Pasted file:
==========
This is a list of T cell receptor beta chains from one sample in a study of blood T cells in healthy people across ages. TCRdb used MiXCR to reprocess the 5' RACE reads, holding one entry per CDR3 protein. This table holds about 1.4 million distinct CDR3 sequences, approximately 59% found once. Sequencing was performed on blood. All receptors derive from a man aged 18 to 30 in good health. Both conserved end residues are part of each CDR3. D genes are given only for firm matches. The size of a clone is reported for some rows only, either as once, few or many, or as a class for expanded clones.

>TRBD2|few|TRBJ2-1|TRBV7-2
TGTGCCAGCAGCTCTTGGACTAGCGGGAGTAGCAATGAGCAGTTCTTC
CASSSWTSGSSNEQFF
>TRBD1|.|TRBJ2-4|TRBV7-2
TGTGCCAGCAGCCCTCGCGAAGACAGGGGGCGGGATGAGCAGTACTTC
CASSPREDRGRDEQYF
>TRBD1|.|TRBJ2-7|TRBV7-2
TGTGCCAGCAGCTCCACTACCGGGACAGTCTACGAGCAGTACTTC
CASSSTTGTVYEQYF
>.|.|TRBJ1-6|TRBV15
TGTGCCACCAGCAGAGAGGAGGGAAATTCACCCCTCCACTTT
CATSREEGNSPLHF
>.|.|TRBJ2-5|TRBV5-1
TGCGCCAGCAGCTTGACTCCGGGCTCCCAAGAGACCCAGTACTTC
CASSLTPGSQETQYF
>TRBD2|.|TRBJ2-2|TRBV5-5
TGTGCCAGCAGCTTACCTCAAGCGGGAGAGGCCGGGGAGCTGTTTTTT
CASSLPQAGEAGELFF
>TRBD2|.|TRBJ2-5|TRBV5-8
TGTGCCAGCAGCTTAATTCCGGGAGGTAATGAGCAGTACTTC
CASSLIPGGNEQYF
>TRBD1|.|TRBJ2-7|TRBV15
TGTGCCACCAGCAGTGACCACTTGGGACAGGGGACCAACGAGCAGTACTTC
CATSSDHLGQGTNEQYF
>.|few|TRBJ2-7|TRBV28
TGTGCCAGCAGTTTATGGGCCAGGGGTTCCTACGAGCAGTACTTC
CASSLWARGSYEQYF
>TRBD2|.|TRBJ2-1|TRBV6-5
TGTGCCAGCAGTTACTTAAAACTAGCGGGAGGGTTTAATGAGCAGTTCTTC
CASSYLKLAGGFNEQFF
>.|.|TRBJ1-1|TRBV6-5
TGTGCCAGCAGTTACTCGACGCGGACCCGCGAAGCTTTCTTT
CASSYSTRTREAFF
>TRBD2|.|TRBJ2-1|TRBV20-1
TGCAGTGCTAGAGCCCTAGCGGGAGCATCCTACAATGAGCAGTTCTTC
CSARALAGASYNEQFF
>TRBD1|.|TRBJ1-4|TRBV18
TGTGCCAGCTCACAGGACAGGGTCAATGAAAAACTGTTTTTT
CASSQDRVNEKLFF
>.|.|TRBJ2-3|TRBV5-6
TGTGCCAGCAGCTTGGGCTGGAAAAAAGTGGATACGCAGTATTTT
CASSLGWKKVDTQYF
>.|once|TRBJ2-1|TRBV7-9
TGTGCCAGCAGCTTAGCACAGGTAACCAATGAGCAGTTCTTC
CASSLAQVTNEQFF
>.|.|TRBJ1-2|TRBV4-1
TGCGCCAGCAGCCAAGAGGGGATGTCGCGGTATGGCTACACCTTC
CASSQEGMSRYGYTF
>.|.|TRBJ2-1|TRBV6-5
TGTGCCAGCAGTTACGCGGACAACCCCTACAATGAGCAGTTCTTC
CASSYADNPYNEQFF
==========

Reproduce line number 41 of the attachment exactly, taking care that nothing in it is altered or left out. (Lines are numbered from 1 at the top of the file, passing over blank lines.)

>.|.|TRBJ2-3|TRBV5-6